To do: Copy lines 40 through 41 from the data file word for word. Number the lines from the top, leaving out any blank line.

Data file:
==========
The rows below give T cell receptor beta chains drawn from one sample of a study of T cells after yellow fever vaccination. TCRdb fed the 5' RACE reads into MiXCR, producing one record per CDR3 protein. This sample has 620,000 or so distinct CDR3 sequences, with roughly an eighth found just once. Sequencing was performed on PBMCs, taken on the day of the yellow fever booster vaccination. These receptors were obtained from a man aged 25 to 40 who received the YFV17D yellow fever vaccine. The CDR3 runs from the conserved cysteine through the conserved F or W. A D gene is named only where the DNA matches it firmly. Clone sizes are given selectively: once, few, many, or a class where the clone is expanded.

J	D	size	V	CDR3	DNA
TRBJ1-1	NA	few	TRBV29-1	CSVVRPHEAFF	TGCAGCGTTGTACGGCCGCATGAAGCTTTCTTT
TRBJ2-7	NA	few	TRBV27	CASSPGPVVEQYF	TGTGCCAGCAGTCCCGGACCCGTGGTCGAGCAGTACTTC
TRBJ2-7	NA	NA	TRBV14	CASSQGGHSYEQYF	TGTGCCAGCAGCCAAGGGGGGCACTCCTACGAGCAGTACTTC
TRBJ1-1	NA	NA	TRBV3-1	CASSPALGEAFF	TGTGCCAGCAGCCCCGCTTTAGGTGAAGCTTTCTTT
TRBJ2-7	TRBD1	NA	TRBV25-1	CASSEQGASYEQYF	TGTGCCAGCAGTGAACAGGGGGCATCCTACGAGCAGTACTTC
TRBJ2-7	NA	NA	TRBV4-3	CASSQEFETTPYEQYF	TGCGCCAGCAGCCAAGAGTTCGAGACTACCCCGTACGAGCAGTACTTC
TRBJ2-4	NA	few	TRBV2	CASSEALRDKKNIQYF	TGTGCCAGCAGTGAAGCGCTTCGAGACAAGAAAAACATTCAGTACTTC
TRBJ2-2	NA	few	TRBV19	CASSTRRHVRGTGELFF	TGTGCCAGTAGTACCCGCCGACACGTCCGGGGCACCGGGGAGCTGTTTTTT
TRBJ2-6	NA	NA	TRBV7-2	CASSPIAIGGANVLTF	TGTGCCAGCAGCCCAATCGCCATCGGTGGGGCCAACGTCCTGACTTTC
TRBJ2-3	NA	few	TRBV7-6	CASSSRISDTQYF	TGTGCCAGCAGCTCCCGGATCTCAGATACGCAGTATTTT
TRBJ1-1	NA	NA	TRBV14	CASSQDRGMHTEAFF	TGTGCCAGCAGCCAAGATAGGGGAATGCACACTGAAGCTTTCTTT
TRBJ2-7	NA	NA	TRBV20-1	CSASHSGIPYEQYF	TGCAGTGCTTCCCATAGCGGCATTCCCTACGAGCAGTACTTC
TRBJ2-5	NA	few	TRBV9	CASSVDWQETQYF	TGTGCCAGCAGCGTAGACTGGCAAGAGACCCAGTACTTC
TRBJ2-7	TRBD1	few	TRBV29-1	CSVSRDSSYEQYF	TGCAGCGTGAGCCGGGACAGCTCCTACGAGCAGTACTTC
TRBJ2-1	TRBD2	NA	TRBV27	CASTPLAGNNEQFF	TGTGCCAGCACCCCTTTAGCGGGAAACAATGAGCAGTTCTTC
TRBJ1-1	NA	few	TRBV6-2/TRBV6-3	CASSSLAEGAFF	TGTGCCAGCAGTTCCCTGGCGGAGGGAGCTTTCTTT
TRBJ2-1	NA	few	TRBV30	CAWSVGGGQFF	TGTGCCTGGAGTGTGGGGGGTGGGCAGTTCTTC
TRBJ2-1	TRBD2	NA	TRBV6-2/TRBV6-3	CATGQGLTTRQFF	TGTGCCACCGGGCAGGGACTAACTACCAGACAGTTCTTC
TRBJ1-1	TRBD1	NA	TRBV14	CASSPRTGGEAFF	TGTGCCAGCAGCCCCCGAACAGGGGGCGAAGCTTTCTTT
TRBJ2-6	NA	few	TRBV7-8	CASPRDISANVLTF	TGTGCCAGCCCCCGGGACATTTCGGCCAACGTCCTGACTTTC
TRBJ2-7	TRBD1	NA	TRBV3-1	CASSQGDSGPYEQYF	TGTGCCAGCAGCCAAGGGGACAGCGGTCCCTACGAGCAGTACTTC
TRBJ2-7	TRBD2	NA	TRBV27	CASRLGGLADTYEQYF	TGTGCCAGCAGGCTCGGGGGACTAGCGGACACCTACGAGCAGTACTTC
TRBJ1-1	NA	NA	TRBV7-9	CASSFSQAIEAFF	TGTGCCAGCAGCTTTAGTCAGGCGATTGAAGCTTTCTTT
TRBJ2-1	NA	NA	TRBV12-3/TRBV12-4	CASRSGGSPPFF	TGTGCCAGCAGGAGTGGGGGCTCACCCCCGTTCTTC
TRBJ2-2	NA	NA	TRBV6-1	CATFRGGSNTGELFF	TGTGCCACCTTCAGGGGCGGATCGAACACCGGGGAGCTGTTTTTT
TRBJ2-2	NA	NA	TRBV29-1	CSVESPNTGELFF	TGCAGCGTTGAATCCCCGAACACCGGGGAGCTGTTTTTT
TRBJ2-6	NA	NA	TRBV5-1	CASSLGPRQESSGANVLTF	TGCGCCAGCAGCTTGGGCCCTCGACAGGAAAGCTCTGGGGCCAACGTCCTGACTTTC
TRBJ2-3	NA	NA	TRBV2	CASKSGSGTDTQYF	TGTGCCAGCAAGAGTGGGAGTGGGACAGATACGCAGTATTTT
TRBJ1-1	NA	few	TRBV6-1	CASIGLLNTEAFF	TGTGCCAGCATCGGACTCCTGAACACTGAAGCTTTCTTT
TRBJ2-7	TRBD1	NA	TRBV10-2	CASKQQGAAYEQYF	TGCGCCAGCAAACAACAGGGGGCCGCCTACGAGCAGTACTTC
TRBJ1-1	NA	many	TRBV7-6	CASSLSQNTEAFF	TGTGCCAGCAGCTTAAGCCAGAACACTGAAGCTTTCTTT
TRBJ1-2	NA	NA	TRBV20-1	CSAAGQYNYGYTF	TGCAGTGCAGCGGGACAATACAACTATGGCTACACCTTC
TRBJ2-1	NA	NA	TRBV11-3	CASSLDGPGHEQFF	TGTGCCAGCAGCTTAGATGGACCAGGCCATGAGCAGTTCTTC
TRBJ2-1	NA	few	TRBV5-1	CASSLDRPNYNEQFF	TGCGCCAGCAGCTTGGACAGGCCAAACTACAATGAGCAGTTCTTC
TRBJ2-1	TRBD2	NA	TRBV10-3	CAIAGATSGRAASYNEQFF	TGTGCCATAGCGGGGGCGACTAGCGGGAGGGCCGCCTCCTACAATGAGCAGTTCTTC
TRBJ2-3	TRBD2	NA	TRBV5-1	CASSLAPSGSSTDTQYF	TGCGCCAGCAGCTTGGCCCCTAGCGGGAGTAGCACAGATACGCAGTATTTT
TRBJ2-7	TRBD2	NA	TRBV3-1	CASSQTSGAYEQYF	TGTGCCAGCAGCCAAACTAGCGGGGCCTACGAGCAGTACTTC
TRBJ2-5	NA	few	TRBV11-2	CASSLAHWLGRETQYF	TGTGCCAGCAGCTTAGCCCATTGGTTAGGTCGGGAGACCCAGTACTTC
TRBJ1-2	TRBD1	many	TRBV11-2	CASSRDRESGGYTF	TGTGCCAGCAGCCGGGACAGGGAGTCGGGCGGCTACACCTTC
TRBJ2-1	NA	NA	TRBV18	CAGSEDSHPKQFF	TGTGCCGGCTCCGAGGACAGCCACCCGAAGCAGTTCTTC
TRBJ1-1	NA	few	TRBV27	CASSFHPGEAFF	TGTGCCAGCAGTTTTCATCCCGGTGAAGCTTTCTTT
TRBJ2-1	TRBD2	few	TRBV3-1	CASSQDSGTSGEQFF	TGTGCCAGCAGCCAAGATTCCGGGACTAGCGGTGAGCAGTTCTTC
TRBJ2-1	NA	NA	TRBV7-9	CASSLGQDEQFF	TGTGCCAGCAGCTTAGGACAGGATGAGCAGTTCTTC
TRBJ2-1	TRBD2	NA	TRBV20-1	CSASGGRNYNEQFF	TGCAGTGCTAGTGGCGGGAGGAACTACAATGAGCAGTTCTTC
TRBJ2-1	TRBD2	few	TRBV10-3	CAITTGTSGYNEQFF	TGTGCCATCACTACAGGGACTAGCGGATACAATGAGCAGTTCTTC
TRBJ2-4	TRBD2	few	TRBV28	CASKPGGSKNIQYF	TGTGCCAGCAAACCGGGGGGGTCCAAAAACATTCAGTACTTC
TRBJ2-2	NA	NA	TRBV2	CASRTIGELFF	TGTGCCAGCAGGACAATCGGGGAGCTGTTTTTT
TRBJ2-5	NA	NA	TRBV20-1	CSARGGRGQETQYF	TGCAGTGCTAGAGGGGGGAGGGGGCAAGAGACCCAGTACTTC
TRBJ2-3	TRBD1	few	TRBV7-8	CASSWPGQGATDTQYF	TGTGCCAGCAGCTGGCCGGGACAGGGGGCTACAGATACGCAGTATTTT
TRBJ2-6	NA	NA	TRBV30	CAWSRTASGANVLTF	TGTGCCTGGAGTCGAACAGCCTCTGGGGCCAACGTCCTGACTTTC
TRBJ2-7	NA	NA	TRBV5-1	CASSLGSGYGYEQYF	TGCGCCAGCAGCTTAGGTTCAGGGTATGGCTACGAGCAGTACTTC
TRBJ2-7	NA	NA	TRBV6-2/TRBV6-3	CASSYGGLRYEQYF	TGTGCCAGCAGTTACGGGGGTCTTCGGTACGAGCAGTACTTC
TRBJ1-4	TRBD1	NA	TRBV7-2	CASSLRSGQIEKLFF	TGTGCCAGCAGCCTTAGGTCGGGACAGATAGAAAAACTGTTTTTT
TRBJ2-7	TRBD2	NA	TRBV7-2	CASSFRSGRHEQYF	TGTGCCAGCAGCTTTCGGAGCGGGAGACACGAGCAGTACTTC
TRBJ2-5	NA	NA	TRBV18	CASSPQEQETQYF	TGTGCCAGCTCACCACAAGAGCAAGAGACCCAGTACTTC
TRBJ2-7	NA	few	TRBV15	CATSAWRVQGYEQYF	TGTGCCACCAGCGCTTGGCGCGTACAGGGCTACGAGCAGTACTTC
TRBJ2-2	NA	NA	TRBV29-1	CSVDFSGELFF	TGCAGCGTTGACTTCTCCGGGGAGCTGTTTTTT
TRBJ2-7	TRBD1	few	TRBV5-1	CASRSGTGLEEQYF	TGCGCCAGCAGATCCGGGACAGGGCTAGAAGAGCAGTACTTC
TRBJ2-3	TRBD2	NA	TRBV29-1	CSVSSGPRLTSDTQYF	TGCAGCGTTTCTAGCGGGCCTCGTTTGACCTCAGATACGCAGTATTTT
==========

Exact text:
TRBJ2-5	NA	few	TRBV11-2	CASSLAHWLGRETQYF	TGTGCCAGCAGCTTAGCCCATTGGTTAGGTCGGGAGACCCAGTACTTC
TRBJ1-2	TRBD1	many	TRBV11-2	CASSRDRESGGYTF	TGTGCCAGCAGCCGGGACAGGGAGTCGGGCGGCTACACCTTC